By Michelle Nichols and Frank Jack Daniel
UNITED NATIONS/CARACAS (Reuters) - The United States on Saturday called on the world to "pick a side" on Venezuela and urged countries to financially disconnect from Nicolas Maduro's government, while European powers signaled they were set to follow Washington in recognising Venezuelan opposition leader Juan Guaido as the country's rightful leader.
In heated back-and-forth exchanges at a United Nations Security Council meeting, the opposing camp led by Venezuela and Russia, which has invested heavily in Venezuela's oil industry, accused Washington of attempting a coup, and lambasted Europeans' demand that elections be called within eight days.
Guaido, who took the helm of the National Assembly on Jan. 5, proclaimed himself interim president on Wednesday. The United States, Canada and a string of Latin American countries recognised the young leader in quick succession. But Maduro, who has led the oil-rich nation since 2013 and has the support of the armed forces, has refused to stand down.
Speaking at the U.N. meeting called by the United States, U.S. Secretary of State Mike Pompeo said Maduro's "socialist experiment" had caused the economy to collapse and reduced ordinary Venezuelans to rooting through dumpsters for food.
"Now it is time for every other nation to pick a side. ... Either you stand with the forces of freedom, or you're in league with Maduro and his mayhem," Pompeo told the council. "We call on all members of the Security Council to support Venezuela's democratic transition and interim President Guaido's role."
Pompeo also called on the international community to disconnect their financial systems from Maduro's regime. Washington has signaled it was ready to step up economic measures to try to drive Maduro from power, but on Saturday Pompeo declined to elaborate on any such plans.
By overcoming opposition to holding the U.N. meeting on Saturday, Washington successfully put the global spotlight on Venezuela as a Security Council problem. However, any council action to address the crisis would be blocked by veto-powers Russia and China, diplomats said.
Britain, Germany, France and Spain all said on Saturday they would recognise Guaido if Maduro failed to call fresh elections in eight days, an ultimatum Russia said was "absurd" and the Venezuelan foreign minister called "childlike."
"Europe is giving us eight days? Where do you get that you have the power to establish a deadline or an ultimatum to a sovereign people?" Venezuela's Foreign Minister Jorge Arreaza told the Security Council.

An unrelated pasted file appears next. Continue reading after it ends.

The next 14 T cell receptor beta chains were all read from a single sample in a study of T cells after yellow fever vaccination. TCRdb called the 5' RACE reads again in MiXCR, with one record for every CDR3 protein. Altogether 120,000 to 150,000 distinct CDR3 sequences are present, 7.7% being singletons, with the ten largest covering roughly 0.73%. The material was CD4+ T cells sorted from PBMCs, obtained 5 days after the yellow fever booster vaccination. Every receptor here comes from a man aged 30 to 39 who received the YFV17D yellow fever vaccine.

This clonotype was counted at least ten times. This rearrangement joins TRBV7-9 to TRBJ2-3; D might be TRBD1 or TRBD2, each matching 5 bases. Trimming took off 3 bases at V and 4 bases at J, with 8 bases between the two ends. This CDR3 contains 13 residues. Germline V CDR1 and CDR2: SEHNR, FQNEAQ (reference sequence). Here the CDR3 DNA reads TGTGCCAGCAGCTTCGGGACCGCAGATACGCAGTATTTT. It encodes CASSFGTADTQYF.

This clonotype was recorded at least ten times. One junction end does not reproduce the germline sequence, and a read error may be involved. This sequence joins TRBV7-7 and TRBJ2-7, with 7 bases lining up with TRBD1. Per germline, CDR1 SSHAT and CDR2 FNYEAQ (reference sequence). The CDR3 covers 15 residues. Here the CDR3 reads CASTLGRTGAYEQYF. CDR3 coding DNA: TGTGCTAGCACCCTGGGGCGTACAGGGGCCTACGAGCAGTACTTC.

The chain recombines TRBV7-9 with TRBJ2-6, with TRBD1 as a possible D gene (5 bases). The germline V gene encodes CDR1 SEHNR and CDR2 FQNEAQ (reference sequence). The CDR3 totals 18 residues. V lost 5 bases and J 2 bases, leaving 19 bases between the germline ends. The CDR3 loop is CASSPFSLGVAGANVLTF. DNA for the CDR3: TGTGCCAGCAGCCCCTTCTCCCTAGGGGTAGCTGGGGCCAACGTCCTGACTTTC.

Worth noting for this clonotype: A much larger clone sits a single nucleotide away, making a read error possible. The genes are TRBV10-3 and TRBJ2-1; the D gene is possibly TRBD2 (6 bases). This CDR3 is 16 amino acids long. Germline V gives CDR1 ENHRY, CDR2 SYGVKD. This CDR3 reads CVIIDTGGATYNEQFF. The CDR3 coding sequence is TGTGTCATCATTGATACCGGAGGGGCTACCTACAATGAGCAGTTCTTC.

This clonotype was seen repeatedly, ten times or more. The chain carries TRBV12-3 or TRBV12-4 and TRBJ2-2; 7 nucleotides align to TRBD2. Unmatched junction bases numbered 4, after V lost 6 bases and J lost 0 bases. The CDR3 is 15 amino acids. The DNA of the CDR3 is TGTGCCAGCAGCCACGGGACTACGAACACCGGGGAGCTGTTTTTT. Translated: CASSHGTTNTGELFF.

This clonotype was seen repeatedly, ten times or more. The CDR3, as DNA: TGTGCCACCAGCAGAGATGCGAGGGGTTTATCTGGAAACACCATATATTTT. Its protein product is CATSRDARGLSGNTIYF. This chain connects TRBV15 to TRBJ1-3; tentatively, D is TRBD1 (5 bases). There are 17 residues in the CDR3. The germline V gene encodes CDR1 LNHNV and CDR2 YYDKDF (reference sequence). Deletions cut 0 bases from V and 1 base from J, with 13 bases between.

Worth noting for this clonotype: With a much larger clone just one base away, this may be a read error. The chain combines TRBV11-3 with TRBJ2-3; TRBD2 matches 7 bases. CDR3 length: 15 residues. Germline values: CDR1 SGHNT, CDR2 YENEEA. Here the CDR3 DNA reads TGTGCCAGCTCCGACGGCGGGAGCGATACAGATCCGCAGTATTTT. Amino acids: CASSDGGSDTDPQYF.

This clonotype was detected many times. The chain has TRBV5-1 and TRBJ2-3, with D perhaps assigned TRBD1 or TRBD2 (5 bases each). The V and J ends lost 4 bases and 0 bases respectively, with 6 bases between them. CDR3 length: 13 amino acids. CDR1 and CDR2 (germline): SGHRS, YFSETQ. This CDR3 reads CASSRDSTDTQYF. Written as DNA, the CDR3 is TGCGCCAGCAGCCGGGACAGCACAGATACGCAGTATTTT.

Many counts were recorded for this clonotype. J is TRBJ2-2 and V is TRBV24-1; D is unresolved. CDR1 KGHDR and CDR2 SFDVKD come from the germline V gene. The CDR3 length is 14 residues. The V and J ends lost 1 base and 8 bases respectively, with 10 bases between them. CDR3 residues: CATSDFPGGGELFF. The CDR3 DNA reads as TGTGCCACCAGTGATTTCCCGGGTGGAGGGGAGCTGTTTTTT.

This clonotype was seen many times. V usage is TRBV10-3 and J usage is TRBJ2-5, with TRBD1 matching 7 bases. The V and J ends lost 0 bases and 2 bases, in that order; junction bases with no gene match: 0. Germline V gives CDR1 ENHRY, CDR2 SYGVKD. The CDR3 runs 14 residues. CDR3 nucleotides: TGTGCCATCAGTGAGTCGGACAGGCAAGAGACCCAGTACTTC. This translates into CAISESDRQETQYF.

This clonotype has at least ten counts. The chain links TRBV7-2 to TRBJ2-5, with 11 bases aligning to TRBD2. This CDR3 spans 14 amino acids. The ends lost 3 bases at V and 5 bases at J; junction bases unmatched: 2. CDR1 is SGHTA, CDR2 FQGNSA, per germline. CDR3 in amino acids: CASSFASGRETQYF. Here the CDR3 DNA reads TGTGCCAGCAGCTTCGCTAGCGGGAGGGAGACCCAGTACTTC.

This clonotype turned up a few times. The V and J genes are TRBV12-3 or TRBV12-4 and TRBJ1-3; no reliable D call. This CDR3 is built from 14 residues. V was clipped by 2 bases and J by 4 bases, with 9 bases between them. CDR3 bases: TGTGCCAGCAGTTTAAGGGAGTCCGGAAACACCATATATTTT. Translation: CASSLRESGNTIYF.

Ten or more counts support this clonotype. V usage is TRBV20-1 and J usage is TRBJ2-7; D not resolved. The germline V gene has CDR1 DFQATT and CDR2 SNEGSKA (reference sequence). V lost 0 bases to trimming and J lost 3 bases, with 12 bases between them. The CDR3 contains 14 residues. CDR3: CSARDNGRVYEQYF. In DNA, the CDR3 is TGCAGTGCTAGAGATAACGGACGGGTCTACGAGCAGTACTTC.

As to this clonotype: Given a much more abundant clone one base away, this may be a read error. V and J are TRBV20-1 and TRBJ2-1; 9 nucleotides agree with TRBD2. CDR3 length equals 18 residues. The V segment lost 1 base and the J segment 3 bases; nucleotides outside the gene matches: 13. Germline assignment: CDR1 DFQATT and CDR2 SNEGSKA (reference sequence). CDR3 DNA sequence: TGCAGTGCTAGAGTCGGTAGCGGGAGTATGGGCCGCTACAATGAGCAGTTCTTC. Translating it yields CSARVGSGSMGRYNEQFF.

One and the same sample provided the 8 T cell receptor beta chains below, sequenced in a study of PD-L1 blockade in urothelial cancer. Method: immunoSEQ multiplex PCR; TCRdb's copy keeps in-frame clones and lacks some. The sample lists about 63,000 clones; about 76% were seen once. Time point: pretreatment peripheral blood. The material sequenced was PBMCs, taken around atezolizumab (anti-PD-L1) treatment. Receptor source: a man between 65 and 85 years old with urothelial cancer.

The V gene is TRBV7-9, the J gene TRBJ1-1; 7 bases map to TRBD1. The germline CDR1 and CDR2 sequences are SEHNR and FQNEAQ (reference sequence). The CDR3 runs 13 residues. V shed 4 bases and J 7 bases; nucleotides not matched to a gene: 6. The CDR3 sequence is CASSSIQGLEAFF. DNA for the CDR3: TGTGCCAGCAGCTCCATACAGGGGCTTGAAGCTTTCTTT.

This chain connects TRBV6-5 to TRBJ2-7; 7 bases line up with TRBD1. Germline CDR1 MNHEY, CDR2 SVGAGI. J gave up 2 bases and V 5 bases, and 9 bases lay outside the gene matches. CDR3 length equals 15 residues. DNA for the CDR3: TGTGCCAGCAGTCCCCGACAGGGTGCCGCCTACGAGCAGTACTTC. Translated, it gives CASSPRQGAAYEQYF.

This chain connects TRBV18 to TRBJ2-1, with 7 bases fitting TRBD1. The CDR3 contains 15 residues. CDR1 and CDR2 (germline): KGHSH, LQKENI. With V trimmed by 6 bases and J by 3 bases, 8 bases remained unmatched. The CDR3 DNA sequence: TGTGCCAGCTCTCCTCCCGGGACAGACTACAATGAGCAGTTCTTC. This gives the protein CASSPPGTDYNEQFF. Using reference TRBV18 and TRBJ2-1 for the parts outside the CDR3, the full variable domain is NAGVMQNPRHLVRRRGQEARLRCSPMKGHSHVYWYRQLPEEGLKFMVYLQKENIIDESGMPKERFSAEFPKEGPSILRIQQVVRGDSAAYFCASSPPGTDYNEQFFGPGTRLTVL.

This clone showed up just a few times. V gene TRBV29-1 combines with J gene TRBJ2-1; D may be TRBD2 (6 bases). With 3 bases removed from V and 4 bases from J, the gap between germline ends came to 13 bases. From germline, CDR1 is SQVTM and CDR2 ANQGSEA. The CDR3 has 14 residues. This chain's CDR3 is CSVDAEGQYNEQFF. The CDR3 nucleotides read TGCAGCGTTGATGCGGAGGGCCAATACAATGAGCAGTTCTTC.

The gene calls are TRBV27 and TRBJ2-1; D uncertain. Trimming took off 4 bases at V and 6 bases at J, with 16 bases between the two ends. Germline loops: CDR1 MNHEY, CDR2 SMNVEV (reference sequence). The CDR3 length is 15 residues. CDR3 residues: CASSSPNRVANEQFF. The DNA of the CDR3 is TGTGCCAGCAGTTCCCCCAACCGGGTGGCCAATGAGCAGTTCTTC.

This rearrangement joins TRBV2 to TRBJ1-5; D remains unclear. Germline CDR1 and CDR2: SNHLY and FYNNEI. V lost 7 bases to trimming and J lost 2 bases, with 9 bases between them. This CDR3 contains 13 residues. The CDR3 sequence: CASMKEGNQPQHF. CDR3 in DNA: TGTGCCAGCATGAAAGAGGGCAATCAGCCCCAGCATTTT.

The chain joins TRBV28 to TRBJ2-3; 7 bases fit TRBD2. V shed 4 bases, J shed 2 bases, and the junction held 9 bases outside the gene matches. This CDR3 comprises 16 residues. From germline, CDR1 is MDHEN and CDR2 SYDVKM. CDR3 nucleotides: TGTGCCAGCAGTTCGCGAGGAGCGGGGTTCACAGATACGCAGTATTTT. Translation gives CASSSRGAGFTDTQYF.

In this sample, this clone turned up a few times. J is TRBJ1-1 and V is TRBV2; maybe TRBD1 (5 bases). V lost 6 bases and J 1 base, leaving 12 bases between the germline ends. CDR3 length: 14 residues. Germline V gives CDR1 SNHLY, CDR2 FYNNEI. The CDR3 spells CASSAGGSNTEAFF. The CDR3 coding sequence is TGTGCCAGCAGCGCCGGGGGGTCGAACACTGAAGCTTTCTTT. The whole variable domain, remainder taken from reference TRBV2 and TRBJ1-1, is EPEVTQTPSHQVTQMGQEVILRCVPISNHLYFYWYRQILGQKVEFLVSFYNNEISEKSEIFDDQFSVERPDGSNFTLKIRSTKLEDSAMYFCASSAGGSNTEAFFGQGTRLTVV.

Russia also said military intervention in Venezuela should be avoided at any cost, while Caracas reiterated that its offer of dialogue with President Donald Trump's government was still on the table despite his administration's two-year campaign against Maduro.
Venezuela has sunk into turmoil under Maduro with food shortages and daily protests amid an economic and political crisis that has sparked mass emigration and inflation that is seen rising to 10 million percent this year.
Maduro cruised to re-election last May amid low turnout and allegations of vote buying by the government. The domestic opposition, the United States and right-leaning Latin American governments declined to recognise the result of the ballot.
Venezuelan opposition sympathizers had been urging Guaido to assume the presidency since Maduro was inaugurated for a second term on Jan. 10. Hundreds of thousands took to the streets in Caracas earlier this week, calling on Maduro to step down.
Guaido's declaration of himself as the interim president takes Venezuela into uncharted territory, with the possibility of the opposition now running a parallel government recognised abroad as legitimate but without control over state functions.
On Saturday, Guaido celebrated the support of European countries and asked them to send humanitarian aid to help relieve the economic crisis. "We woke up today with nothing less than the full support of the European community," Guaido said at a small political event in a square in the capital Caracas.
"Several European countries have been in touch with us and are going to support the entry of humanitarian aid. ... We continue adding countries to this great effort," he said.
The Maduro government has previously rejected such aid, denying there is a humanitarian crisis in the country and blaming economic problems on sanctions.
After Washington's declaration of support for Guaido, Maduro cut off diplomatic relations with the United States on Wednesday and gave U.S. diplomats 72 hours to leave the country.
Although some diplomats left on Friday, Guaido said the U.S. embassy was still working and that embassy officials had been to visit him.
(Additional reporting by Paul Day in Madrid and Mayela Armas in Caracas; Writing by Humeyra Pamuk; Editing by Mary Milliken and Jonathan Oatis)